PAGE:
Steering wheel oscillation, or shimmy as it is more commonly called, is defined as the rapid side -to-side movement of the steering wheel while driving. There are several factors that can cause this to happen. The two most common causes are warped brake rotors and separated tires, but there are others as well. Knowing what the cause of the shimmy is allows the problem to be corrected.
Perhaps the most common cause of steering wheel oscillations is a defect in one or more of the tires.
To identify a tire separation, raise the wheels off the ground and spin them one at a time by hand while observing the tread. If the tire tread is separated, a noticeable hop in the tread will be visible. If this is the case, the only repair is a new tire. Moving the tire to the rear of the vehicle will only cause a vibration in the rear that can be felt in the seat while driving.
Troubleshooting balance problems can be a little more difficult, and requires a balance machine to find and correct. One sure sign of a balance problem is a shimmy that starts at a certain vehicle speed, and goes away above or below that speed.
Another common cause of shimmy is an inaccurate wheel alignment. As caster angle is increased positive, there's an increase in directional stability and road feel. Too much of an angle, however, can cause the wheel itself to lose contact with the ground after a bump, and as it contacts the ground again, it will grab and bounce. This is called "washboarding," because it feels like you're driving on a washboard. The only way to pinpoint this as a cause is by checking and correcting any misalignment on an alignment machine, but a common complaint is that the car shimmies after a bump for a few seconds and then the shimmy goes away.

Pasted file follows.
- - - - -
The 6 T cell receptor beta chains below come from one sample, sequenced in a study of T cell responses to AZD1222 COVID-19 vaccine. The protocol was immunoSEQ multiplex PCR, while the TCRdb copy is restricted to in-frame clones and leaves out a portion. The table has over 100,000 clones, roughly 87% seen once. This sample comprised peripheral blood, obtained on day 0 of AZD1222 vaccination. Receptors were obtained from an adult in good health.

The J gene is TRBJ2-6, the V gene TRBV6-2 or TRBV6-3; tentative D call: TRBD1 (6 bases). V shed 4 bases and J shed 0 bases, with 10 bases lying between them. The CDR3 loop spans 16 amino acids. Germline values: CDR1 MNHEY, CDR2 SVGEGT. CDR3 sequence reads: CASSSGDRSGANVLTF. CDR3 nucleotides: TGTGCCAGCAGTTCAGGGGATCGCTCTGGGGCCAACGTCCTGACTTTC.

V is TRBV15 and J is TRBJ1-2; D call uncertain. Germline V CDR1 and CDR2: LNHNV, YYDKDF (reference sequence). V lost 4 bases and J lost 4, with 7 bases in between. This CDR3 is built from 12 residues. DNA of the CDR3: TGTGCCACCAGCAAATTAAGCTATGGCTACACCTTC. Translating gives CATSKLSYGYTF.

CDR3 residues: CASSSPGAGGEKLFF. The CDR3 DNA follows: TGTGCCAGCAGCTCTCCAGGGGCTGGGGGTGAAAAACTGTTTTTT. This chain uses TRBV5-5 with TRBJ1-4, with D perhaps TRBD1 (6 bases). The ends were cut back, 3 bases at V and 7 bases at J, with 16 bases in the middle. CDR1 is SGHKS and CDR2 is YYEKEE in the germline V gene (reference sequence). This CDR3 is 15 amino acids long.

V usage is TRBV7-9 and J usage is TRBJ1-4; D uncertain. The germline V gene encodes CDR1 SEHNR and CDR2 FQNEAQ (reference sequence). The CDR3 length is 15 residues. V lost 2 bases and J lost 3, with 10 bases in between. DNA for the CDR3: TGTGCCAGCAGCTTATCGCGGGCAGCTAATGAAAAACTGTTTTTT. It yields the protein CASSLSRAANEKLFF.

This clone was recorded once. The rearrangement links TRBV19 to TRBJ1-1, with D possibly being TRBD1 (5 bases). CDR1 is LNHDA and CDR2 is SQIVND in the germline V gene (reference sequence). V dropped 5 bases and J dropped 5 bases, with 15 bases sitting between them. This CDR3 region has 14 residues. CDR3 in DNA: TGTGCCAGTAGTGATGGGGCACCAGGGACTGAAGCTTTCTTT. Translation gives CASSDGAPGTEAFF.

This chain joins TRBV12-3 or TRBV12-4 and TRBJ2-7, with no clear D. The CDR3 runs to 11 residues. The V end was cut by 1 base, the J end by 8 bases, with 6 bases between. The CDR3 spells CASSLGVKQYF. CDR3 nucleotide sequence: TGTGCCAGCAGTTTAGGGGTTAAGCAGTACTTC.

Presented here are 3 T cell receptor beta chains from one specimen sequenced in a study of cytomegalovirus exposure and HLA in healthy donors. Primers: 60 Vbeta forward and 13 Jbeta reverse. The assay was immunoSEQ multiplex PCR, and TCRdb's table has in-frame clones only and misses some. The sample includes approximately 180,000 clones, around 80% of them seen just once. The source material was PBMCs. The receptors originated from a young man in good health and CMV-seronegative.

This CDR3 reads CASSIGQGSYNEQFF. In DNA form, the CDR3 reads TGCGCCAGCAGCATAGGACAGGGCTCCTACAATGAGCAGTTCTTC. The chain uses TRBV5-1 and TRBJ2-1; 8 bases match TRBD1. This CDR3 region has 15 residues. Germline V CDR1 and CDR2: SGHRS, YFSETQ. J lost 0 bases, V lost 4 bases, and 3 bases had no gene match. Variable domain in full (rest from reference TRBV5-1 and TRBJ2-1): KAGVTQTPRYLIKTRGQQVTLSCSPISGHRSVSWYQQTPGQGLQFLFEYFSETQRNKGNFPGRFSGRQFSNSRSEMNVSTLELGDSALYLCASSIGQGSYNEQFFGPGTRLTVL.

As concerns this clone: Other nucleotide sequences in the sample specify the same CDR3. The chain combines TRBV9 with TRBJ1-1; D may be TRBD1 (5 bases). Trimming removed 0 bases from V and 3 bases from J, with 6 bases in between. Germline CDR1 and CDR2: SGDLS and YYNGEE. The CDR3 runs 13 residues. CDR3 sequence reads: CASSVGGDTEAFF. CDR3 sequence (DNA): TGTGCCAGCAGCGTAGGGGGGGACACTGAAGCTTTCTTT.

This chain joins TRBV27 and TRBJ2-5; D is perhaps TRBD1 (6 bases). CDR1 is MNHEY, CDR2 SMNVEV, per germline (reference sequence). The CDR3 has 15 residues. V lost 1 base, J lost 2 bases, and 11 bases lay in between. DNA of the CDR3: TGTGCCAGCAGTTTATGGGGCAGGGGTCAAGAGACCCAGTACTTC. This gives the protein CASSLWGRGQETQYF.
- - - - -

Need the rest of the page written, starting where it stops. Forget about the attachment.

Rarely are steering wheel oscillations caused by worn parts, except that the worn parts can cause excessive tire wear and a separation. Worn parts will however magnify the effects of the oscillation.
Brake System Issues
Warped brake rotors can cause a shimmy as well. The telltale sign of a warped brake rotor being the cause is that the shimmy will only occur during braking and go away as soon as the brakes are released. If this is the case, the rotors can be turned or replaced as needed.
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